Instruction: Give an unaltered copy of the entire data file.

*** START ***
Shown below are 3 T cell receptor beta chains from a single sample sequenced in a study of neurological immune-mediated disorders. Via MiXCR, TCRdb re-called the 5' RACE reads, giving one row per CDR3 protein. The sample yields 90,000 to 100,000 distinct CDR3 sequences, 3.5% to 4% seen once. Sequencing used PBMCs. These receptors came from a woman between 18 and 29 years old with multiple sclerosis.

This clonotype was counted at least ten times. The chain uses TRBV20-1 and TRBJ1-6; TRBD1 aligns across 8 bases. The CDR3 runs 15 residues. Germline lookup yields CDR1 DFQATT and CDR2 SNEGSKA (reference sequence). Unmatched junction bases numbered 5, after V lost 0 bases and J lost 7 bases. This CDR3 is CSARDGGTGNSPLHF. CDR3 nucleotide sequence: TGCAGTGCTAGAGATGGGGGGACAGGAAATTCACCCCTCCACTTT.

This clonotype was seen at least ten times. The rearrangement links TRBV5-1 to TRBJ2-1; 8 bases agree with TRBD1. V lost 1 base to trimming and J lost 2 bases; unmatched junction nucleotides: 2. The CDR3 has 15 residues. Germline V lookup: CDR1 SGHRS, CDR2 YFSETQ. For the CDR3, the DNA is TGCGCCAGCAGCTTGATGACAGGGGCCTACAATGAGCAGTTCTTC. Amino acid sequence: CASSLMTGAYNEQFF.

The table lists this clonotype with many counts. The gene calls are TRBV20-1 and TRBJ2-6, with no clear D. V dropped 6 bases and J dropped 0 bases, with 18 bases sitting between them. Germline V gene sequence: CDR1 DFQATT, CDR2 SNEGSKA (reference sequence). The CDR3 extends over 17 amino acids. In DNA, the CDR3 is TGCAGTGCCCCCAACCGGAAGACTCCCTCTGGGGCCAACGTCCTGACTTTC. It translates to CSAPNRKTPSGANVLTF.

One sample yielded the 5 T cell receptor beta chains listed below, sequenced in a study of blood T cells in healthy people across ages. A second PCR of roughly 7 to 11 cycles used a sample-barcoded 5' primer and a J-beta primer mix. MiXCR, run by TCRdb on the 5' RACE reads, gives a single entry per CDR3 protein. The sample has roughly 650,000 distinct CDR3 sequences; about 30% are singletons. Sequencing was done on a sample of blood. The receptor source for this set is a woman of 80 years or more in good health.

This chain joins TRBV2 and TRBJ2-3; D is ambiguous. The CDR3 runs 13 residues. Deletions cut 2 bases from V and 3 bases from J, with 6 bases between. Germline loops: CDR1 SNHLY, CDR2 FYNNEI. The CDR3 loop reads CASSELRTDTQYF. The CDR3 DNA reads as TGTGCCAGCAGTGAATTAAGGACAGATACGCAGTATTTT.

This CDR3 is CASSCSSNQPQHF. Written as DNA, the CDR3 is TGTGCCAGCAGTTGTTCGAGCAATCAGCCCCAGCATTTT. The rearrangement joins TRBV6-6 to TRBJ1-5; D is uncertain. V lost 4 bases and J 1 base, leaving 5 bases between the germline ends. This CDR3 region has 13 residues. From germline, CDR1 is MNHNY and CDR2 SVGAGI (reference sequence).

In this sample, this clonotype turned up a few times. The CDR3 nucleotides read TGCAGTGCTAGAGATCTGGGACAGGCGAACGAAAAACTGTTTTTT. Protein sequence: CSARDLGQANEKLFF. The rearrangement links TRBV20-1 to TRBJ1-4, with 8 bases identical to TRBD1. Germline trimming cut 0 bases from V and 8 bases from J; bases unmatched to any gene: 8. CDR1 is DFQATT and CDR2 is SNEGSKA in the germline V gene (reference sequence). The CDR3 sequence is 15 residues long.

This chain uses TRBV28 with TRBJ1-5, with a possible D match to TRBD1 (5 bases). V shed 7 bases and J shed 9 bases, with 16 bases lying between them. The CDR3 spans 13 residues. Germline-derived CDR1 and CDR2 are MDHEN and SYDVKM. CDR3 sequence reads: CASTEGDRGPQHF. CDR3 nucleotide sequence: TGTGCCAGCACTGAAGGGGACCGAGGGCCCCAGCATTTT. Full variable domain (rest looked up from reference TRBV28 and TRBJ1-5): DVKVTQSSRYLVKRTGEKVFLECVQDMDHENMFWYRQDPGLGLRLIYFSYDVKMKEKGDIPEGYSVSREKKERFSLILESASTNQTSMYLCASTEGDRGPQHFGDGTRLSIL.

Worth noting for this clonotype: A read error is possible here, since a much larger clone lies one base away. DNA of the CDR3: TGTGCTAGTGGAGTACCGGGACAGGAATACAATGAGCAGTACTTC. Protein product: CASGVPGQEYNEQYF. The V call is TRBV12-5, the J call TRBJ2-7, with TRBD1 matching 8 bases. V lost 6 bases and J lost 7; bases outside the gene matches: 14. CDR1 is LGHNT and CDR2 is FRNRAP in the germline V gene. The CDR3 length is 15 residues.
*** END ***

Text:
Shown below are 3 T cell receptor beta chains from a single sample sequenced in a study of neurological immune-mediated disorders. Via MiXCR, TCRdb re-called the 5' RACE reads, giving one row per CDR3 protein. The sample yields 90,000 to 100,000 distinct CDR3 sequences, 3.5% to 4% seen once. Sequencing used PBMCs. These receptors came from a woman between 18 and 29 years old with multiple sclerosis.

This clonotype was counted at least ten times. The chain uses TRBV20-1 and TRBJ1-6; TRBD1 aligns across 8 bases. The CDR3 runs 15 residues. Germline lookup yields CDR1 DFQATT and CDR2 SNEGSKA (reference sequence). Unmatched junction bases numbered 5, after V lost 0 bases and J lost 7 bases. This CDR3 is CSARDGGTGNSPLHF. CDR3 nucleotide sequence: TGCAGTGCTAGAGATGGGGGGACAGGAAATTCACCCCTCCACTTT.

This clonotype was seen at least ten times. The rearrangement links TRBV5-1 to TRBJ2-1; 8 bases agree with TRBD1. V lost 1 base to trimming and J lost 2 bases; unmatched junction nucleotides: 2. The CDR3 has 15 residues. Germline V lookup: CDR1 SGHRS, CDR2 YFSETQ. For the CDR3, the DNA is TGCGCCAGCAGCTTGATGACAGGGGCCTACAATGAGCAGTTCTTC. Amino acid sequence: CASSLMTGAYNEQFF.

The table lists this clonotype with many counts. The gene calls are TRBV20-1 and TRBJ2-6, with no clear D. V dropped 6 bases and J dropped 0 bases, with 18 bases sitting between them. Germline V gene sequence: CDR1 DFQATT, CDR2 SNEGSKA (reference sequence). The CDR3 extends over 17 amino acids. In DNA, the CDR3 is TGCAGTGCCCCCAACCGGAAGACTCCCTCTGGGGCCAACGTCCTGACTTTC. It translates to CSAPNRKTPSGANVLTF.

One sample yielded the 5 T cell receptor beta chains listed below, sequenced in a study of blood T cells in healthy people across ages. A second PCR of roughly 7 to 11 cycles used a sample-barcoded 5' primer and a J-beta primer mix. MiXCR, run by TCRdb on the 5' RACE reads, gives a single entry per CDR3 protein. The sample has roughly 650,000 distinct CDR3 sequences; about 30% are singletons. Sequencing was done on a sample of blood. The receptor source for this set is a woman of 80 years or more in good health.

This chain joins TRBV2 and TRBJ2-3; D is ambiguous. The CDR3 runs 13 residues. Deletions cut 2 bases from V and 3 bases from J, with 6 bases between. Germline loops: CDR1 SNHLY, CDR2 FYNNEI. The CDR3 loop reads CASSELRTDTQYF. The CDR3 DNA reads as TGTGCCAGCAGTGAATTAAGGACAGATACGCAGTATTTT.

This CDR3 is CASSCSSNQPQHF. Written as DNA, the CDR3 is TGTGCCAGCAGTTGTTCGAGCAATCAGCCCCAGCATTTT. The rearrangement joins TRBV6-6 to TRBJ1-5; D is uncertain. V lost 4 bases and J 1 base, leaving 5 bases between the germline ends. This CDR3 region has 13 residues. From germline, CDR1 is MNHNY and CDR2 SVGAGI (reference sequence).

In this sample, this clonotype turned up a few times. The CDR3 nucleotides read TGCAGTGCTAGAGATCTGGGACAGGCGAACGAAAAACTGTTTTTT. Protein sequence: CSARDLGQANEKLFF. The rearrangement links TRBV20-1 to TRBJ1-4, with 8 bases identical to TRBD1. Germline trimming cut 0 bases from V and 8 bases from J; bases unmatched to any gene: 8. CDR1 is DFQATT and CDR2 is SNEGSKA in the germline V gene (reference sequence). The CDR3 sequence is 15 residues long.

This chain uses TRBV28 with TRBJ1-5, with a possible D match to TRBD1 (5 bases). V shed 7 bases and J shed 9 bases, with 16 bases lying between them. The CDR3 spans 13 residues. Germline-derived CDR1 and CDR2 are MDHEN and SYDVKM. CDR3 sequence reads: CASTEGDRGPQHF. CDR3 nucleotide sequence: TGTGCCAGCACTGAAGGGGACCGAGGGCCCCAGCATTTT. Full variable domain (rest looked up from reference TRBV28 and TRBJ1-5): DVKVTQSSRYLVKRTGEKVFLECVQDMDHENMFWYRQDPGLGLRLIYFSYDVKMKEKGDIPEGYSVSREKKERFSLILESASTNQTSMYLCASTEGDRGPQHFGDGTRLSIL.

Worth noting for this clonotype: A read error is possible here, since a much larger clone lies one base away. DNA of the CDR3: TGTGCTAGTGGAGTACCGGGACAGGAATACAATGAGCAGTACTTC. Protein product: CASGVPGQEYNEQYF. The V call is TRBV12-5, the J call TRBJ2-7, with TRBD1 matching 8 bases. V lost 6 bases and J lost 7; bases outside the gene matches: 14. CDR1 is LGHNT and CDR2 is FRNRAP in the germline V gene. The CDR3 length is 15 residues.